Samsung Caught In New Galaxy Smartphone Scandal Similar To Dieselgate
First up it was dodgy Chinese smartphone brands that were caught out over stating the performance of their mobile devices, now Samsung has found themselves embroiled in their own performance scandal that has been likened to Volkswagen’s diesel gate that in 2015 saw the car manufacturer fined millions by Government regulators.
Late last week, Geekbench — a global platform that measures and compares smartphone performance — discovered that Samsung Electronics had deliberately restricted the performance of 10,000 popular apps and removed performance reference to their Galaxy S22, S21, S20 and S10 devices from their own website.
Infuriated users are crying foul, arguing that Samsung Electronics falsely advertised the performance of Galaxy S22 series.
This resulted in some users who have paid thousands for their premium Samsung Galaxy device, filing an online petition on the Cheong Wa Dae website, arguing that Samsung Electronics had failed to provide users with accurate information.
The controversy revolves around an application called game optimizing service, or “GOS.” When users play games with Galaxy S22 smartphones, GOS is activated and adjusts the performance of smartphones to help batteries last longer and prevent overheating issues.
Gamers have been taking issue with GOS for some time because the app, which cannot be switched off by the user, significantly limits the smartphone’s performance.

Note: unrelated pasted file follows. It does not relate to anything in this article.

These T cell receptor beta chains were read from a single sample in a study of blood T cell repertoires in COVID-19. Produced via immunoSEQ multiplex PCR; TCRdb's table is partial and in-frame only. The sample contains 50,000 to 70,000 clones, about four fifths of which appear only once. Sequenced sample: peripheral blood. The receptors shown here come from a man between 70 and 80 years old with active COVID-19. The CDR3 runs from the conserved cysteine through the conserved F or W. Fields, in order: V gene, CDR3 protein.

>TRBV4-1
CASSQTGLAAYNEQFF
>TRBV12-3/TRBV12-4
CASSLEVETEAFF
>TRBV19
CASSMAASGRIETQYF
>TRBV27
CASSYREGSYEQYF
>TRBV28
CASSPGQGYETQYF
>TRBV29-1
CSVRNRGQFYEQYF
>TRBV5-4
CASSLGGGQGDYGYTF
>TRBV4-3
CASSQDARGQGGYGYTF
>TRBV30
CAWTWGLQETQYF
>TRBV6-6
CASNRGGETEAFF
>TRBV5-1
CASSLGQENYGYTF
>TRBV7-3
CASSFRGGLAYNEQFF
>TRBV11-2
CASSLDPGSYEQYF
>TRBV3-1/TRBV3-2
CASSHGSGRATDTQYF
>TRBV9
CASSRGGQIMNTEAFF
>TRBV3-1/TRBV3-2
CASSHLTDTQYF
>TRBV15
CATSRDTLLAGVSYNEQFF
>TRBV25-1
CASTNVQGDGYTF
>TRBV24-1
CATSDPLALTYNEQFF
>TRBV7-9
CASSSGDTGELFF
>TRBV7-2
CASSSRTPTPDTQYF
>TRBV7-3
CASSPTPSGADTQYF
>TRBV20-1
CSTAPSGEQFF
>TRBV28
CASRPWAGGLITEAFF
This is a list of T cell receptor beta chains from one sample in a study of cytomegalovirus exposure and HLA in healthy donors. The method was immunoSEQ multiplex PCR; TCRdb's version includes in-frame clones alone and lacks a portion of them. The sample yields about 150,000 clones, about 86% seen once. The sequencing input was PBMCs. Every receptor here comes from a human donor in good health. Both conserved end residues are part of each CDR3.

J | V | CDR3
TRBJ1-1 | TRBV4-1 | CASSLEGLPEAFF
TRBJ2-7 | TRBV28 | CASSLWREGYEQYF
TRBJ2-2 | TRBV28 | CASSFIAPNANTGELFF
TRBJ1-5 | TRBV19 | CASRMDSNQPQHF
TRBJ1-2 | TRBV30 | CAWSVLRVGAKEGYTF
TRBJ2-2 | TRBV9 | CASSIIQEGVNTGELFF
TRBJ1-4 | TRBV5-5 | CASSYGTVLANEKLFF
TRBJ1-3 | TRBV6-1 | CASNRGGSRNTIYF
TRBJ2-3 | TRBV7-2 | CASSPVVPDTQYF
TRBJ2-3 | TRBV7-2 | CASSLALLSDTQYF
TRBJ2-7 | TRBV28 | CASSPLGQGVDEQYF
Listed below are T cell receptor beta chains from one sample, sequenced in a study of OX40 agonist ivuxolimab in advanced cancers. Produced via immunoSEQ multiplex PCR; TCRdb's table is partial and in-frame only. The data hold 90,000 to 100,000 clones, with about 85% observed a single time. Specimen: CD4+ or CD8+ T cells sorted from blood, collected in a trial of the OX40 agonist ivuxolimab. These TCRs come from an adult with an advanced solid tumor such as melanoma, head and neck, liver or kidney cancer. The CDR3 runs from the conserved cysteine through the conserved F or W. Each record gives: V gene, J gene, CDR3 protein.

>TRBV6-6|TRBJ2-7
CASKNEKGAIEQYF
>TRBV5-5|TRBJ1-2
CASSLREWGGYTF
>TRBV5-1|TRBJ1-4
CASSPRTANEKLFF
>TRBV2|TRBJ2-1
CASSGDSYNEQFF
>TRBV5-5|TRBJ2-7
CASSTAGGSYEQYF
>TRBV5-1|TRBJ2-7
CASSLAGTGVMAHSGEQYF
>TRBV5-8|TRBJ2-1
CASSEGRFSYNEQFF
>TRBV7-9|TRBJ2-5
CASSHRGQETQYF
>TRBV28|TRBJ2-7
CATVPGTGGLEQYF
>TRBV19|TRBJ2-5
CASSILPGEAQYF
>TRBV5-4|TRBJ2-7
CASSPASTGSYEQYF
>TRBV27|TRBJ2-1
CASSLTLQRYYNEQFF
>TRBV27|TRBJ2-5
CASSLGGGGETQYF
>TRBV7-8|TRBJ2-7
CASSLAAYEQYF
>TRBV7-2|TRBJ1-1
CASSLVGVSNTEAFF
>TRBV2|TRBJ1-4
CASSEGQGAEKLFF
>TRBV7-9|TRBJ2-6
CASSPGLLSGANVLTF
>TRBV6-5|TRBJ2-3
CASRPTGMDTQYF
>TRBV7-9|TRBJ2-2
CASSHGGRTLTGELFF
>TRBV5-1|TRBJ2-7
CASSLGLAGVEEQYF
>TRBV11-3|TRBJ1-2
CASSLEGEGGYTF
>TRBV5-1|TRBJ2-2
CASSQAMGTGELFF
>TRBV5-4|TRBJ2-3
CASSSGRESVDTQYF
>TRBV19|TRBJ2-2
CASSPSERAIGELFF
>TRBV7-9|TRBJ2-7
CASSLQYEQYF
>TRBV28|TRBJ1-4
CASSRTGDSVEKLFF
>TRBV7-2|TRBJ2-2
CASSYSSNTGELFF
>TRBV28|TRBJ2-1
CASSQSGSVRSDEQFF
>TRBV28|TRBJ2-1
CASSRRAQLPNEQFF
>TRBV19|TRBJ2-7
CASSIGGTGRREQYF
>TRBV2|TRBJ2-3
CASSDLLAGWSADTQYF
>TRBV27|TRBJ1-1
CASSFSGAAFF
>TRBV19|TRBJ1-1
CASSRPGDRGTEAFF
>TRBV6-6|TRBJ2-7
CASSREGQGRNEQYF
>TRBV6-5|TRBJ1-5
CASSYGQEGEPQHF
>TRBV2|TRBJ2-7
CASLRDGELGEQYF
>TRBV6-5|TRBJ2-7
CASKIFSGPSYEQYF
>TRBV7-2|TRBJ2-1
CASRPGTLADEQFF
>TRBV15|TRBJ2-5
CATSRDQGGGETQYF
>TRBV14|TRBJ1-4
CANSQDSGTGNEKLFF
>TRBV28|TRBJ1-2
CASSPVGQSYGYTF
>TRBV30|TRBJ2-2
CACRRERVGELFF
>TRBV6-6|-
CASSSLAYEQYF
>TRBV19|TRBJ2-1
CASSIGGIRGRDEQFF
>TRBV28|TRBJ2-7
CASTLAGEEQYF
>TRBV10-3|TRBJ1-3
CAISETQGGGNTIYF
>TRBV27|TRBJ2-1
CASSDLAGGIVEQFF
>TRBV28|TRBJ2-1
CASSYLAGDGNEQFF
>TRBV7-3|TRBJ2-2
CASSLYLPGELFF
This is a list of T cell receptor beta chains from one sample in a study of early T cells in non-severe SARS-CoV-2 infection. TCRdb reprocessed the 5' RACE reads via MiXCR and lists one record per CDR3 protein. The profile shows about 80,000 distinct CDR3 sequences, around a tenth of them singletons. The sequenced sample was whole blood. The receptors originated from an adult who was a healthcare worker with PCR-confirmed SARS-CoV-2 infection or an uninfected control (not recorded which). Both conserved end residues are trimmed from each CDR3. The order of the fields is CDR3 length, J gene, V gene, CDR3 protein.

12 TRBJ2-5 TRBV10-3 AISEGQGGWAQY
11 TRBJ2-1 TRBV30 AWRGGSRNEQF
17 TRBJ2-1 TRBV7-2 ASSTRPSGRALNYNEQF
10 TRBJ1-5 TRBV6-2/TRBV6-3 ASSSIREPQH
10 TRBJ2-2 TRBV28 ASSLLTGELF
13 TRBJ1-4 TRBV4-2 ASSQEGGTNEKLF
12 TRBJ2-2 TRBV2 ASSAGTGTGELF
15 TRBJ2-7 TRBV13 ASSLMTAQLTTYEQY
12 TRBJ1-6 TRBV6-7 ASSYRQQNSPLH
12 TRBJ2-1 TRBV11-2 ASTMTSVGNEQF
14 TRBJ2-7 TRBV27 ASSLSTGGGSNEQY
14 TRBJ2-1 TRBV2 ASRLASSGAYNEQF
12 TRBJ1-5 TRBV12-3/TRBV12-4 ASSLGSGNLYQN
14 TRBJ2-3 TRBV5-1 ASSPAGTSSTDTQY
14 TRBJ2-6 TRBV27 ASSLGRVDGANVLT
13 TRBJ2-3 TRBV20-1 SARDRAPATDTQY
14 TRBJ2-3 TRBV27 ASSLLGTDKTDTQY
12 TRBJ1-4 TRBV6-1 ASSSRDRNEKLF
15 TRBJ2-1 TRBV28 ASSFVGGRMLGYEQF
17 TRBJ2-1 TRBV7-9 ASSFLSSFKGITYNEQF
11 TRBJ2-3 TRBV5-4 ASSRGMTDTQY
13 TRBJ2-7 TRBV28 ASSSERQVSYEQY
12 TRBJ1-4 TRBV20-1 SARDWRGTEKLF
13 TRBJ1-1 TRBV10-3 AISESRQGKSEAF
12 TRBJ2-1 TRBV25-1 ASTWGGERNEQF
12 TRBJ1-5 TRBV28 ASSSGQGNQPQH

What’s been claimed is that Samsung has been turning on GOS for other heavy-resource apps without telling users.
“When GOS is activated, the performance (of the Galaxy S22 series) becomes worse than that of 2020 models,” the petitioner claimed.
“This is a false advertisement and hiding this issue for a long time is an issue that should be addressed.” As of Monday morning, more than 8,000 people had signed the petition.
There is also a class action movement against Samsung Electronics.
More than 3,300 users have joined an online cafe to prepare a lawsuit against the South Korean tech giant.
The cafe is reportedly in talks with legal representatives.
The Korean Herald claims that users are pointing the finger at Roh Tae-moon, chief of Samsung Electronics’ mobile division, as the person responsible for the GOS scandal.
For the Galaxy S22 series, Samsung Electronics took out a vital component in the vapor chamber.
This component helps release heat generated by chips inside smartphones.
Users suspect that Roh replaced vapor chambers with the GOS app to cut hardware costs.
Ironically Roh was recommended as a board member over the weekend for maximizing profits by “cutting costs.”
It now appears according to South Korean media reports that users are cancelling their Galaxy S22 preorders to buy an Apple iPhone.
Samsung Electronics has posted an official notice that it will conduct a software upgrade of the GOS, but it still denies that the app has been utilized for apps other than games.